Permanent Exhibition

The rearranged permanent exhibition of 19th-century art

After the previous re-arrangement, characterized by a strong international emphasis, works by the great French masters of the period are at the centre of the new permanent exhibition of 19th-century art, open from June 2014, including among others the collection’s highly popular Impressionist masterpieces (works by Gustave Courbet, Édouard Manet, Paul Gauguin, Claude Monet, Camille Pissarro, Auguste Rodin). The exhibition guides visitors through art from Delacroix to Puvis de Chavannes, from Romanticism to Symbolism.

In addition to French artists, trends from other parts of Europe have also been included to the selection: a thus far rarely seen ensemble of Neo-classical plaster reliefs by the Dane Bertel Thorvaldsen will continue to be on display until the beginning of September, and a new selection from the museum’s rich collection of Austrian Biedermeier art (Waldmüller, Eybl, Amerling) is also showcased at the exhibition.

As a show on Rembrandt and the golden age of Dutch art will run at the museum from this autumn, numerous other works continuing the traditions of 17th-century Netherlandish art are also displayed at the permanent exhibition. Included among these are artists of the Barbizon School, such as Dupré, Daubigny and Diaz, as well as Troyon, whose animal depictions carried on the tradition established by Paulus Potter and Aelbert Cuyp. The example of Dutch predecessors is also evoked by the winter seaside scene painted by a compatriot, Mesdag, as well as by works of German painters, such as Eduard Schleich and Hermann Baisch, who were influenced by old Netherlandish and contemporary French painting to an equal degree.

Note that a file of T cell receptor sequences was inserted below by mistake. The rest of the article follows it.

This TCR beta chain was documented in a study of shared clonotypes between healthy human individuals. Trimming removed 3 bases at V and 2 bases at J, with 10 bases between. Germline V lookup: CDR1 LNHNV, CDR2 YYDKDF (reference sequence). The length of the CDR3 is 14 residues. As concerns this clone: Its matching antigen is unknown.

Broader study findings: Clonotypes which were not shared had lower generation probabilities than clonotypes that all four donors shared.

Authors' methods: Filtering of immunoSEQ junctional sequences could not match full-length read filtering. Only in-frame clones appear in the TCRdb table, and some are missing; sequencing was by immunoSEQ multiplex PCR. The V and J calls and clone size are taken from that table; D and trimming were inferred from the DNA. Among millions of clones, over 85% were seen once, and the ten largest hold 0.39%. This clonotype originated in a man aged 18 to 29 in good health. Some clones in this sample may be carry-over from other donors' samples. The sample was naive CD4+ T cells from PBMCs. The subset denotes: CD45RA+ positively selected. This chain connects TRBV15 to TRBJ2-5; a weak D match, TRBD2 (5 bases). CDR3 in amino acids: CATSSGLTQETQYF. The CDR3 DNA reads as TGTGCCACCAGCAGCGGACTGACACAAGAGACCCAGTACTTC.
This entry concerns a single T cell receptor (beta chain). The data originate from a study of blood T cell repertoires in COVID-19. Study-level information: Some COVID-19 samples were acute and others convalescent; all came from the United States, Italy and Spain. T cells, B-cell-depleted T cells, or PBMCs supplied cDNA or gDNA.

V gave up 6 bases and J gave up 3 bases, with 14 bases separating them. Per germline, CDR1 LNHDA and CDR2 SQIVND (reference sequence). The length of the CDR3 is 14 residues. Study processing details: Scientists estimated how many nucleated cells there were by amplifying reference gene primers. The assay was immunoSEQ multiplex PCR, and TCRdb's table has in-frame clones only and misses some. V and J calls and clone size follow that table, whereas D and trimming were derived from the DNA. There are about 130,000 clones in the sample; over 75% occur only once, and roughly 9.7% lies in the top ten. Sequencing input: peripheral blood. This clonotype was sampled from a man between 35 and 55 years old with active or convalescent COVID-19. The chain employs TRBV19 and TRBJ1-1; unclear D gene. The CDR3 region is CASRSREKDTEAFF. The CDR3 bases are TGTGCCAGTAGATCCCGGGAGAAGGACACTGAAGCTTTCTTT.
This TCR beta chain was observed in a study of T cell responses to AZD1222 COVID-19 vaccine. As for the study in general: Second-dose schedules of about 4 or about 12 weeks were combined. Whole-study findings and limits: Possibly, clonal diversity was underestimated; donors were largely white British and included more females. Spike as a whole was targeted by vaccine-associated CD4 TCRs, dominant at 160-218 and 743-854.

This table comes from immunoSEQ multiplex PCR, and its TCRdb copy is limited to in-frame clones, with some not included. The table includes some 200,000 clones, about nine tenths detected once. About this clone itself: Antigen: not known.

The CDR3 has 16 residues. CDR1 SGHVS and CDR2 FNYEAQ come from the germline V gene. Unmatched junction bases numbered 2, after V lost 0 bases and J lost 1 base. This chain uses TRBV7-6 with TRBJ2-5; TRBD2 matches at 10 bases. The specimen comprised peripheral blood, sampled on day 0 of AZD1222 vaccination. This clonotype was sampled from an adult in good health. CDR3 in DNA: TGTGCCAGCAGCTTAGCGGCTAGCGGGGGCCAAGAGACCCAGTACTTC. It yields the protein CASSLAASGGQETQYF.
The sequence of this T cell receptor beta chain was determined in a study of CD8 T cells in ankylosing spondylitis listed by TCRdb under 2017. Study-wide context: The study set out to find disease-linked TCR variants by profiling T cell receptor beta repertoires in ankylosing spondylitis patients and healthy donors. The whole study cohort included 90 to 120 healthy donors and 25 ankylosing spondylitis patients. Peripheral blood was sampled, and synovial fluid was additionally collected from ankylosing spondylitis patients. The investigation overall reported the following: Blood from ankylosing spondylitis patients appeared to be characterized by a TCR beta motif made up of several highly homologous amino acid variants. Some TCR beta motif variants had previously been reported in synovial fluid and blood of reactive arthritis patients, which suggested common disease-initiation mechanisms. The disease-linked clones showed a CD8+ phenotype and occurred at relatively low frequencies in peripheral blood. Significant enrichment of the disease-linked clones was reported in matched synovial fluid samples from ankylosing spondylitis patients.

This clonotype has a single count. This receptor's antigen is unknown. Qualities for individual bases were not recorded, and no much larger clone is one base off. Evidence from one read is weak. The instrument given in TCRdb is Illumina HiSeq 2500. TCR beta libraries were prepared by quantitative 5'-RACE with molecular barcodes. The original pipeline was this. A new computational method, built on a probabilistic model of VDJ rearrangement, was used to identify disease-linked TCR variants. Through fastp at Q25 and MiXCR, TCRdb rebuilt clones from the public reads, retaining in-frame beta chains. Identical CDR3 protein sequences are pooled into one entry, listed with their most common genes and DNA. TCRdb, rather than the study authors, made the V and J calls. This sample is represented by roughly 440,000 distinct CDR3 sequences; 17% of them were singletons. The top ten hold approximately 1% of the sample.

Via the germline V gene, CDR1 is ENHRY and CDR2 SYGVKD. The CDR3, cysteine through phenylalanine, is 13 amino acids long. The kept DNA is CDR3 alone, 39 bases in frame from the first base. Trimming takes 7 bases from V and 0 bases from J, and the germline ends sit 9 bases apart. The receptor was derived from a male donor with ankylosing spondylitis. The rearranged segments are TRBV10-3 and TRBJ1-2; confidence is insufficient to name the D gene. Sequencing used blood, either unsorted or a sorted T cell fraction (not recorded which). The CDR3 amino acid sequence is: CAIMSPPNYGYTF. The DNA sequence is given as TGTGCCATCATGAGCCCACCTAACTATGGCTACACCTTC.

European masterpieces of the turn of the century are showcased in two cabinets: landscape painting is represented by works of Carl Moll, Fernand Khnopff and Pekka Halonen, while works by Franz von Stuck, Arnold Böcklin and Akseli Gallen-Kallela inspired by mythological allegories occupy the other cabinet.

One of the main novelties of the newly arranged show is the display of contemporary works in dialogue with the museum’s own material. In the present case the selected works evoke the activities of the Department of Art after 1800 from past years or foreshadow its plans for the future.

The monumental painting titled The Unbridled Great Oak by Hungarian-born painter Alexandre Hollán, who has lived in France since 1956, and whose work has been showed at the Museum of Fine Arts within the frame of the artist’s solo exhibition in 2011, is displayed in the company of Daubigny and Courbet’s landscapes.

Displayed alongside Pissarro’ s 1903 picture titled Pont-Neuf is a work by the Hungarian artist Ilona Keserü, highlighting the parallels between her art and innovations in the use of colour in 19th-century French painting. Her canvas Space per digitum is reminiscent of Neo-impressionist pictorial forming. In autumn visitors will have the opportunity to find out more about Ilona Keserü’s research into colour since on 18th September a cabinet exhibition will open on the theme of hue shift, a special technique or mode of colouring also known in Italian as cangiante.

20th-century and Contemporary Art 
Majovszky Hall